Duper Cooper" and other documents and information supporting our position which is as follows: The State of North Carolina selectively and unjustly disbarred former Durham District Attorney Mike Nifong, and it should be held accountable and take responsibility for this gross mistake by reinstating Mr. Nifong's license to practice law in the state unencumbered. If "equal justice for all" is to be a reality for all North Carolinians, it must begin with Mr. Nifong.

Monday, September 15, 2008

A Revelation of Insignificance

In the September 9, 2008 issue of The News & Observer, staff writer Anne Blythe, in an article titled "Detective may have lost videotape of witness," somehow managed to invoke the name of Mike Nifong. She wrote, "Defense lawyers representing the players charged in the Duke lacrosse team cast negative light on Durham and former District Attorney Mike Nifong for withholding DNA evidence that could have helped the defense." The operative words in the preceding sentence are "could have." I have been trying for some time now to get a logical explanation as to how the presence of multiple unidentified male DNA on the accuser's rape kit exam could have been exculpatory or of assistance to the defense. Even defense lawyers have not offered an explanation as to the finding's potential significance.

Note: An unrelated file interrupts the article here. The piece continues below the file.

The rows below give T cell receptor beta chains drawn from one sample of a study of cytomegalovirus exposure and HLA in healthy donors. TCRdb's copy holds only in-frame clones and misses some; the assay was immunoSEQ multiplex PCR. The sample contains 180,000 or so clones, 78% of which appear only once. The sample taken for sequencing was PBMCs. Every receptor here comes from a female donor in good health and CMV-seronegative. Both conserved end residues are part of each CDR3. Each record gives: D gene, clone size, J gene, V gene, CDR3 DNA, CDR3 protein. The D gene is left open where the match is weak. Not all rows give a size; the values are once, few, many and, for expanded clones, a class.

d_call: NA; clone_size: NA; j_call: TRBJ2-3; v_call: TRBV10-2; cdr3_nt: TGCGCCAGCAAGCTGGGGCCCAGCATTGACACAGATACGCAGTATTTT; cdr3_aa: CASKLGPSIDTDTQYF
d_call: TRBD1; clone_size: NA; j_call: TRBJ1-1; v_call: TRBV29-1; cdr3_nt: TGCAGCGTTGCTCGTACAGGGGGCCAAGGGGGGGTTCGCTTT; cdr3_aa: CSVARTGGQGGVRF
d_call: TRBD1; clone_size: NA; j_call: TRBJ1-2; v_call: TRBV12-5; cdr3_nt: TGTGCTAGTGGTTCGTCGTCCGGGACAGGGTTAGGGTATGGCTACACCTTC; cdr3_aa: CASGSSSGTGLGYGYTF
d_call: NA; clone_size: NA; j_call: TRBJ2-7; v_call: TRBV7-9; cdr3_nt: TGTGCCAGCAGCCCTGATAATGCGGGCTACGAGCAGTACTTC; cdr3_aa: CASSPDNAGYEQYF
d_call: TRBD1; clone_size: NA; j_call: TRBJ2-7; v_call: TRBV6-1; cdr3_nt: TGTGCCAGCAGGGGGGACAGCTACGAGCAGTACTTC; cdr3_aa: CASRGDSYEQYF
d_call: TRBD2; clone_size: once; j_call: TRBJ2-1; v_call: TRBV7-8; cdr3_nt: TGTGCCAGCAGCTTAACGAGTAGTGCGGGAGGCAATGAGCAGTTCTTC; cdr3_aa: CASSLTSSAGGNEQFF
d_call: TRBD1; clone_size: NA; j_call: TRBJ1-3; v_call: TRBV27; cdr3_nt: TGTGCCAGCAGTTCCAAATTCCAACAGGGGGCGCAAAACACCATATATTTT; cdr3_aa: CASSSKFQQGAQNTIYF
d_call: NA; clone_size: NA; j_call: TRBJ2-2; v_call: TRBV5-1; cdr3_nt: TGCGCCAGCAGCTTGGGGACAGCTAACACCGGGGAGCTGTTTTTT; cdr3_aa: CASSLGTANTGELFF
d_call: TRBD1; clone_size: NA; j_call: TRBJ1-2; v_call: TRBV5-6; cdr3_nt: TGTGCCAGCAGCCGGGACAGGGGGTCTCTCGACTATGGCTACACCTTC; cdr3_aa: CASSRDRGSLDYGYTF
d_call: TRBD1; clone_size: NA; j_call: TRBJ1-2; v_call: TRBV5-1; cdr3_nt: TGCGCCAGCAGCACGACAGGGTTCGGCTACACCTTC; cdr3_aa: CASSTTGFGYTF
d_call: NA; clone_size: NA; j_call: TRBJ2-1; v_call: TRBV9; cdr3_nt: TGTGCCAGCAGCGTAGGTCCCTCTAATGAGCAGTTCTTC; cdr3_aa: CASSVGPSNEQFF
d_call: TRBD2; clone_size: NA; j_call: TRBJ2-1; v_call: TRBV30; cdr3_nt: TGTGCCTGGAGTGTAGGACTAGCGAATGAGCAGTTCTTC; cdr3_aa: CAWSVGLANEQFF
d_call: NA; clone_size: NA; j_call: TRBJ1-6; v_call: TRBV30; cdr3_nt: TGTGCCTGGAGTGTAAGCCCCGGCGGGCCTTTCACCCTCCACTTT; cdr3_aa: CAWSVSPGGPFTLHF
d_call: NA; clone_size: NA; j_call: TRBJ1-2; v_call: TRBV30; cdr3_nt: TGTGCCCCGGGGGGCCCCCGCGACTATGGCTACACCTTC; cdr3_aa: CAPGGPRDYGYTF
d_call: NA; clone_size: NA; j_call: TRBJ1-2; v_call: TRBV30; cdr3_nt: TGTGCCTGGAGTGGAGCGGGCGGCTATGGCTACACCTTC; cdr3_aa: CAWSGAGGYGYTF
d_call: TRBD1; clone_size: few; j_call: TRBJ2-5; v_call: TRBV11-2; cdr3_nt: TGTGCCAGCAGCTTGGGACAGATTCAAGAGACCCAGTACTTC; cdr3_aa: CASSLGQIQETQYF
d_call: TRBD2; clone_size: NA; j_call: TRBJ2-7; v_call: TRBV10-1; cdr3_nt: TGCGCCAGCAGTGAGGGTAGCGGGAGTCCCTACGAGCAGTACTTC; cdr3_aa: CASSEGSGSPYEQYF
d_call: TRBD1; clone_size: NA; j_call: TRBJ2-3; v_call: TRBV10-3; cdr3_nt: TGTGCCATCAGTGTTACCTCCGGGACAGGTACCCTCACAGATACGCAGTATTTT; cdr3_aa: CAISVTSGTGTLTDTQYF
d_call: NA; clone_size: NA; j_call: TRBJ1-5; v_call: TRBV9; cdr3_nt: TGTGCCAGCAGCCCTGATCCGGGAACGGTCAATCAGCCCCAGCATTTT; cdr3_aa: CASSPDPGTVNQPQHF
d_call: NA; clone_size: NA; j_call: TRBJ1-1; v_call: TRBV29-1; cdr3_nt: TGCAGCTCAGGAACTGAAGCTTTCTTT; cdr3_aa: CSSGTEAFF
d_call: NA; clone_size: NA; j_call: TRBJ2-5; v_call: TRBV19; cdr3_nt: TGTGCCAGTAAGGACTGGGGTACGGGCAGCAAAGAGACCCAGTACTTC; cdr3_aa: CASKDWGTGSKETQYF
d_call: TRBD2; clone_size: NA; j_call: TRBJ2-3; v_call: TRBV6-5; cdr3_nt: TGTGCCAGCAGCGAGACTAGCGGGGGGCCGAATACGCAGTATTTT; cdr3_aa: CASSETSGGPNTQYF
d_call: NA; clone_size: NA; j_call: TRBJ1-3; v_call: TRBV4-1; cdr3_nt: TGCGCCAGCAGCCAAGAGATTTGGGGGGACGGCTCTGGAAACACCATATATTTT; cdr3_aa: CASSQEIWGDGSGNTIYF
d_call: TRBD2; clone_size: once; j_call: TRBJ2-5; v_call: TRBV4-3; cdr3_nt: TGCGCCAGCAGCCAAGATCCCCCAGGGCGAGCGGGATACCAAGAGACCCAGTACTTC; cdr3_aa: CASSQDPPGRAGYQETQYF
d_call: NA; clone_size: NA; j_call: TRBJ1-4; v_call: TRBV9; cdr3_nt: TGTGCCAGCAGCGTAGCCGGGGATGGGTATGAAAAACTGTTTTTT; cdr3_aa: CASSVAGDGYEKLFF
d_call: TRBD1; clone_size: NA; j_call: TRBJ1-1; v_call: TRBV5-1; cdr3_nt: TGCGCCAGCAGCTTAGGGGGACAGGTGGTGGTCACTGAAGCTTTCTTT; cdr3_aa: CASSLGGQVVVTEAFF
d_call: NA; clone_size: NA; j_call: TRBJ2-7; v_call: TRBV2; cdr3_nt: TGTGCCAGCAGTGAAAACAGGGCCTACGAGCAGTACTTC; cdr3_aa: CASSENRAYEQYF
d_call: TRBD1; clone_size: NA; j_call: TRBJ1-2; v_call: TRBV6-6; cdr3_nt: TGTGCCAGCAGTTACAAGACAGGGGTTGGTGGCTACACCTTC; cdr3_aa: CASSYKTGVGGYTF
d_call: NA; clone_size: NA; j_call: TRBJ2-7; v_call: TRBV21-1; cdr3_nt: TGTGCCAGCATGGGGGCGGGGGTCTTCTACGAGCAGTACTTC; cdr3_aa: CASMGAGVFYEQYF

The article goes on, "That revelation led to the demise of Nifong's law career. He was stripped of his law license and ousted from office." The "revelation" was truly one of insignificance, and when placed in proper context, it makes the actions taken by the state of North Carolina against Mr. Nifong all the more abhorrent. Take for example the following three cases in which prosecutors withheld evidence from defense attorneys in order to win death penalty convictions against innocent men:
  1. Prosecutors Ken Honeycutt and Scott Brewer withheld from the defense team of Jonathan Gregory Hoffman knowledge that it had made deals with the two main witnesses (one received immunity on other criminal charges, and the other received reward money as a condition for testifying). Hoffman served more than seven years on death row.